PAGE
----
Regional leadership needs strong country leaders that can build-up strong regional institutions. In Latin America we have LACAC. The Arab Countries have ACAC. Europe has ECAC. These are great institutions built for another age, and unable to cope with today’s business requirements. Asia needs a modern institution capable of leading change including both governments and broadly defined industry from airlines to tourism. Difficult? New? Ground-breaking? Yes - but completely possible with political commitment. Where will the commitment come from? China? India? Singapore? Japan? It must come from all-over with a common recognition that with a stronger voice, Asia can change the industry. There are some ready-made projects that could prove its worth.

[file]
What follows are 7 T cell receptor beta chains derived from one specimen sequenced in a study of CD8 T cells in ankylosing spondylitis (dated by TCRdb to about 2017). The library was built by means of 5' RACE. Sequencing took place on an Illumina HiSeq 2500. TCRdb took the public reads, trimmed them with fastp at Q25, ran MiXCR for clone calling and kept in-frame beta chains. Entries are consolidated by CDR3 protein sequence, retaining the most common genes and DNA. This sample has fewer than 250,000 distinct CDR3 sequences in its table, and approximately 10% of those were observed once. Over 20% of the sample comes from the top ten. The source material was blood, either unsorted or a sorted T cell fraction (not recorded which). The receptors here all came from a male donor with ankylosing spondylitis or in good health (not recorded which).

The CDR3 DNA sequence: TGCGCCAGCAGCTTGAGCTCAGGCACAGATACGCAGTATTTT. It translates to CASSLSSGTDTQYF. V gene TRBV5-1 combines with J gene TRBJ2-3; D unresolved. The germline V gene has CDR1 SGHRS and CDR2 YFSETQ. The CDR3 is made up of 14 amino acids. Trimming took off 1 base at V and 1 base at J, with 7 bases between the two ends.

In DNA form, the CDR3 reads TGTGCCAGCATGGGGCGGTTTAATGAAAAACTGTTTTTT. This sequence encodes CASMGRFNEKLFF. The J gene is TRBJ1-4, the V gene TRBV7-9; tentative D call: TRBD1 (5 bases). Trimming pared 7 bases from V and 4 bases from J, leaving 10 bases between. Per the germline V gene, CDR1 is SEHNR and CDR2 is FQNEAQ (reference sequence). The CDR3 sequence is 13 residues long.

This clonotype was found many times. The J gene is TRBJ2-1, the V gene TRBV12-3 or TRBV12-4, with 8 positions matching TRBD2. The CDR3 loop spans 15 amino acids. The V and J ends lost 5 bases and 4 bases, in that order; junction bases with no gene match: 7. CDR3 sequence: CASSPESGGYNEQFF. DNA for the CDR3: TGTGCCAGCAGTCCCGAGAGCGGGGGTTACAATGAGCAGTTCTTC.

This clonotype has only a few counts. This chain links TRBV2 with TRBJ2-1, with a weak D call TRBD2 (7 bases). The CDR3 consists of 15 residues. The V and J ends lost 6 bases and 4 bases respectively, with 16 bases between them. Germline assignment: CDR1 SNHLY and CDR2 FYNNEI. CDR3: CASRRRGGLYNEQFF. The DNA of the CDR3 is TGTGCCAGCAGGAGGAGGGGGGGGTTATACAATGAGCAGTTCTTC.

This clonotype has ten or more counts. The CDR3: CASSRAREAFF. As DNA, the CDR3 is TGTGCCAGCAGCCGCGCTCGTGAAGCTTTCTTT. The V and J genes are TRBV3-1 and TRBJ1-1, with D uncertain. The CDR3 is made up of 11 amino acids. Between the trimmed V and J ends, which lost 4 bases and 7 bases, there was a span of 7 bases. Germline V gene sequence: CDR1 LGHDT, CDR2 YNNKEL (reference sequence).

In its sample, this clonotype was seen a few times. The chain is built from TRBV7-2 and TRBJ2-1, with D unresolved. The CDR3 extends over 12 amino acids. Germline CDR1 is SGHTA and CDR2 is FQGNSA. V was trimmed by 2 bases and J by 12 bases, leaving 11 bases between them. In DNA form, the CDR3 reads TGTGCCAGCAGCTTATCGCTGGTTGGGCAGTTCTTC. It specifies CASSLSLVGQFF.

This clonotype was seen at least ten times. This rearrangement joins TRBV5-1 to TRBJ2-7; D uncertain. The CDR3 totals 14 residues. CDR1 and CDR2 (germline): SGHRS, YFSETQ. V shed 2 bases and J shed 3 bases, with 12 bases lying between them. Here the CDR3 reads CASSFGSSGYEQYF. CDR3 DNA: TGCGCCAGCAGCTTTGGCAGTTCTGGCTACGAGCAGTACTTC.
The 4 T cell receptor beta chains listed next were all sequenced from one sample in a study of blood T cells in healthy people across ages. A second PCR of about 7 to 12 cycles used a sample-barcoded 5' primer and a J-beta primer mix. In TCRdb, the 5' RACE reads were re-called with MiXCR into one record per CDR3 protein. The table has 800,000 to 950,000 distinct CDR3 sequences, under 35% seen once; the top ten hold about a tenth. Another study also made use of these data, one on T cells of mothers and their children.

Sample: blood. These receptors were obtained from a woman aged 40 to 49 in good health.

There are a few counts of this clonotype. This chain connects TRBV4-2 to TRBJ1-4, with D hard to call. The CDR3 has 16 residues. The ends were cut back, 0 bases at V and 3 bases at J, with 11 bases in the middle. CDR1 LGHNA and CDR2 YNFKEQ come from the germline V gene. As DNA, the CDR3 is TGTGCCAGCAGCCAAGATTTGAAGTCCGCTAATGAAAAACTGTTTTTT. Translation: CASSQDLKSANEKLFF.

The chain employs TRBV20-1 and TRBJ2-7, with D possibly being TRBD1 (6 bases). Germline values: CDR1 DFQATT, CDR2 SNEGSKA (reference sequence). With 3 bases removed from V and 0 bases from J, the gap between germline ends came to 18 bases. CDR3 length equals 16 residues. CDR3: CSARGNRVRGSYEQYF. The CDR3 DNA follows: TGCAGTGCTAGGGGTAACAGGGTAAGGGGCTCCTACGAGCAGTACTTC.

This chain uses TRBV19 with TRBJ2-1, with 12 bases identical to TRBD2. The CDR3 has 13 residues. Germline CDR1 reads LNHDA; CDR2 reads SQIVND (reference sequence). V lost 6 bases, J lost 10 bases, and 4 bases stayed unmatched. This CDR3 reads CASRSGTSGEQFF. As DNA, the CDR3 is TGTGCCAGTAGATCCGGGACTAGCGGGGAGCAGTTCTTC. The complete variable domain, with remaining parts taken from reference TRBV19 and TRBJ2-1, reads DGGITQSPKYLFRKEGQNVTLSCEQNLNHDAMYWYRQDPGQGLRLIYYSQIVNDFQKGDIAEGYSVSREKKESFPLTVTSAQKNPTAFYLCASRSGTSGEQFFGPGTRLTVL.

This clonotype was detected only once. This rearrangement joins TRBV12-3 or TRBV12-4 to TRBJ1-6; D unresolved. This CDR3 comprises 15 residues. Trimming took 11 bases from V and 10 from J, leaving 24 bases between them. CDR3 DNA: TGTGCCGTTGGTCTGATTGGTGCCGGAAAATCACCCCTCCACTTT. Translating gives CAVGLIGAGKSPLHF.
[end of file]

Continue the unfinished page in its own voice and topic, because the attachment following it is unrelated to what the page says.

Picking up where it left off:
The first is security. We have become a much more secure industry since 2001 but the system is still an uncoordinated mess. There is hope for something better in the common approach for liquids and gels. ICAO took leadership and delivered the start of a good result. States implemented individually and Europe developed a standard for its 27 countries. What happens to passengers travelling to and from these zones? Their duty-free gets confiscated because governments do not mutually recognise standards. Singapore took a major step forward gaining European recognition for its standards at Changi. Good job. But why did this recognition not extend to the rest of Asia? Because the only way to move forward is country by country. The process is slow and inefficient. Our passengers deserve much better leadership than the patchwork of differing standards and procedures we have today. Asia should be thinking of a regional security area with harmonised rules and tools using the best of modern technology.